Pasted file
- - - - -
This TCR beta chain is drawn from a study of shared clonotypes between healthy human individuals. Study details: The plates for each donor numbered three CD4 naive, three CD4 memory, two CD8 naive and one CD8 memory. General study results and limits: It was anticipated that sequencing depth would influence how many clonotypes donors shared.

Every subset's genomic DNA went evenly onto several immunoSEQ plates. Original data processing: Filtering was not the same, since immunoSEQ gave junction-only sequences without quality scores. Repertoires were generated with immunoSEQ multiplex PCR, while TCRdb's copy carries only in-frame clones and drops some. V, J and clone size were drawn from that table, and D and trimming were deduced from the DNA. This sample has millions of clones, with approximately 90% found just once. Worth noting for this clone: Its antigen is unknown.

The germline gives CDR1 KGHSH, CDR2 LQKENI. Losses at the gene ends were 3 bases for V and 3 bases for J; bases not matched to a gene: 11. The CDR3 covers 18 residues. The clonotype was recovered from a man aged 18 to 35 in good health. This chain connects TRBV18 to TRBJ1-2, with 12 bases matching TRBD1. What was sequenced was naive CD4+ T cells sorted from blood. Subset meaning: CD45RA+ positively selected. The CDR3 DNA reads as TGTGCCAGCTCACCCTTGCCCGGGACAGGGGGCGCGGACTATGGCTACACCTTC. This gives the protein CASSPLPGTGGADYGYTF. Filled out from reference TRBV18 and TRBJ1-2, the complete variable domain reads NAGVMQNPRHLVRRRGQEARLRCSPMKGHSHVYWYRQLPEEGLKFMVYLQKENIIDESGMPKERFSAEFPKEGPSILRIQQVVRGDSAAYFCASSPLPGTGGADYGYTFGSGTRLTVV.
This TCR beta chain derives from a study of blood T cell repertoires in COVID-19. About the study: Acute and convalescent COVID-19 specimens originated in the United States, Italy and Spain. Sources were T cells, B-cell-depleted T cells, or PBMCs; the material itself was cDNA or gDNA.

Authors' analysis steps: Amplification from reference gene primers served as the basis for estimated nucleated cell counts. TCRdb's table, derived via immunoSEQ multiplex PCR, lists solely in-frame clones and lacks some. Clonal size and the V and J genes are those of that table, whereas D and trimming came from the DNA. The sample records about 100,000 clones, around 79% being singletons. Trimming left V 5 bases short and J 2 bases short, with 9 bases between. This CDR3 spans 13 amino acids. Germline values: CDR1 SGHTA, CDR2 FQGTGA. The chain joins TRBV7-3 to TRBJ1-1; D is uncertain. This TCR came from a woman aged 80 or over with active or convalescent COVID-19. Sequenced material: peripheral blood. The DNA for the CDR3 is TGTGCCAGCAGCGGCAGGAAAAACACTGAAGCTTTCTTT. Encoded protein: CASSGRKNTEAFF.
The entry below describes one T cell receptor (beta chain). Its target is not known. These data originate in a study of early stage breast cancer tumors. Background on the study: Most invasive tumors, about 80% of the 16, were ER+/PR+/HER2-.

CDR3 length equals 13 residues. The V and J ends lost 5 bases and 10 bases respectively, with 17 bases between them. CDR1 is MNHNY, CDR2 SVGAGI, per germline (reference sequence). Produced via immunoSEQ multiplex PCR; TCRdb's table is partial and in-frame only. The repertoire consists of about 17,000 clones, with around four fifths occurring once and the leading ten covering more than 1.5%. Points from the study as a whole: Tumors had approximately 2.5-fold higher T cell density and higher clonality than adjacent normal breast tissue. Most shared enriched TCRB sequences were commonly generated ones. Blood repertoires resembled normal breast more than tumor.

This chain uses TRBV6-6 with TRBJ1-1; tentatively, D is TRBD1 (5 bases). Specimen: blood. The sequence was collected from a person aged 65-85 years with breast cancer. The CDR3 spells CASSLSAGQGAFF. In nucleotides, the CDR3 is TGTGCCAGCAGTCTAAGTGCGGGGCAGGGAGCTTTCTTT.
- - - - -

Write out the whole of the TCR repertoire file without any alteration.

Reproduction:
This TCR beta chain is drawn from a study of shared clonotypes between healthy human individuals. Study details: The plates for each donor numbered three CD4 naive, three CD4 memory, two CD8 naive and one CD8 memory. General study results and limits: It was anticipated that sequencing depth would influence how many clonotypes donors shared.

Every subset's genomic DNA went evenly onto several immunoSEQ plates. Original data processing: Filtering was not the same, since immunoSEQ gave junction-only sequences without quality scores. Repertoires were generated with immunoSEQ multiplex PCR, while TCRdb's copy carries only in-frame clones and drops some. V, J and clone size were drawn from that table, and D and trimming were deduced from the DNA. This sample has millions of clones, with approximately 90% found just once. Worth noting for this clone: Its antigen is unknown.

The germline gives CDR1 KGHSH, CDR2 LQKENI. Losses at the gene ends were 3 bases for V and 3 bases for J; bases not matched to a gene: 11. The CDR3 covers 18 residues. The clonotype was recovered from a man aged 18 to 35 in good health. This chain connects TRBV18 to TRBJ1-2, with 12 bases matching TRBD1. What was sequenced was naive CD4+ T cells sorted from blood. Subset meaning: CD45RA+ positively selected. The CDR3 DNA reads as TGTGCCAGCTCACCCTTGCCCGGGACAGGGGGCGCGGACTATGGCTACACCTTC. This gives the protein CASSPLPGTGGADYGYTF. Filled out from reference TRBV18 and TRBJ1-2, the complete variable domain reads NAGVMQNPRHLVRRRGQEARLRCSPMKGHSHVYWYRQLPEEGLKFMVYLQKENIIDESGMPKERFSAEFPKEGPSILRIQQVVRGDSAAYFCASSPLPGTGGADYGYTFGSGTRLTVV.
This TCR beta chain derives from a study of blood T cell repertoires in COVID-19. About the study: Acute and convalescent COVID-19 specimens originated in the United States, Italy and Spain. Sources were T cells, B-cell-depleted T cells, or PBMCs; the material itself was cDNA or gDNA.

Authors' analysis steps: Amplification from reference gene primers served as the basis for estimated nucleated cell counts. TCRdb's table, derived via immunoSEQ multiplex PCR, lists solely in-frame clones and lacks some. Clonal size and the V and J genes are those of that table, whereas D and trimming came from the DNA. The sample records about 100,000 clones, around 79% being singletons. Trimming left V 5 bases short and J 2 bases short, with 9 bases between. This CDR3 spans 13 amino acids. Germline values: CDR1 SGHTA, CDR2 FQGTGA. The chain joins TRBV7-3 to TRBJ1-1; D is uncertain. This TCR came from a woman aged 80 or over with active or convalescent COVID-19. Sequenced material: peripheral blood. The DNA for the CDR3 is TGTGCCAGCAGCGGCAGGAAAAACACTGAAGCTTTCTTT. Encoded protein: CASSGRKNTEAFF.
The entry below describes one T cell receptor (beta chain). Its target is not known. These data originate in a study of early stage breast cancer tumors. Background on the study: Most invasive tumors, about 80% of the 16, were ER+/PR+/HER2-.

CDR3 length equals 13 residues. The V and J ends lost 5 bases and 10 bases respectively, with 17 bases between them. CDR1 is MNHNY, CDR2 SVGAGI, per germline (reference sequence). Produced via immunoSEQ multiplex PCR; TCRdb's table is partial and in-frame only. The repertoire consists of about 17,000 clones, with around four fifths occurring once and the leading ten covering more than 1.5%. Points from the study as a whole: Tumors had approximately 2.5-fold higher T cell density and higher clonality than adjacent normal breast tissue. Most shared enriched TCRB sequences were commonly generated ones. Blood repertoires resembled normal breast more than tumor.

This chain uses TRBV6-6 with TRBJ1-1; tentatively, D is TRBD1 (5 bases). Specimen: blood. The sequence was collected from a person aged 65-85 years with breast cancer. The CDR3 spells CASSLSAGQGAFF. In nucleotides, the CDR3 is TGTGCCAGCAGTCTAAGTGCGGGGCAGGGAGCTTTCTTT.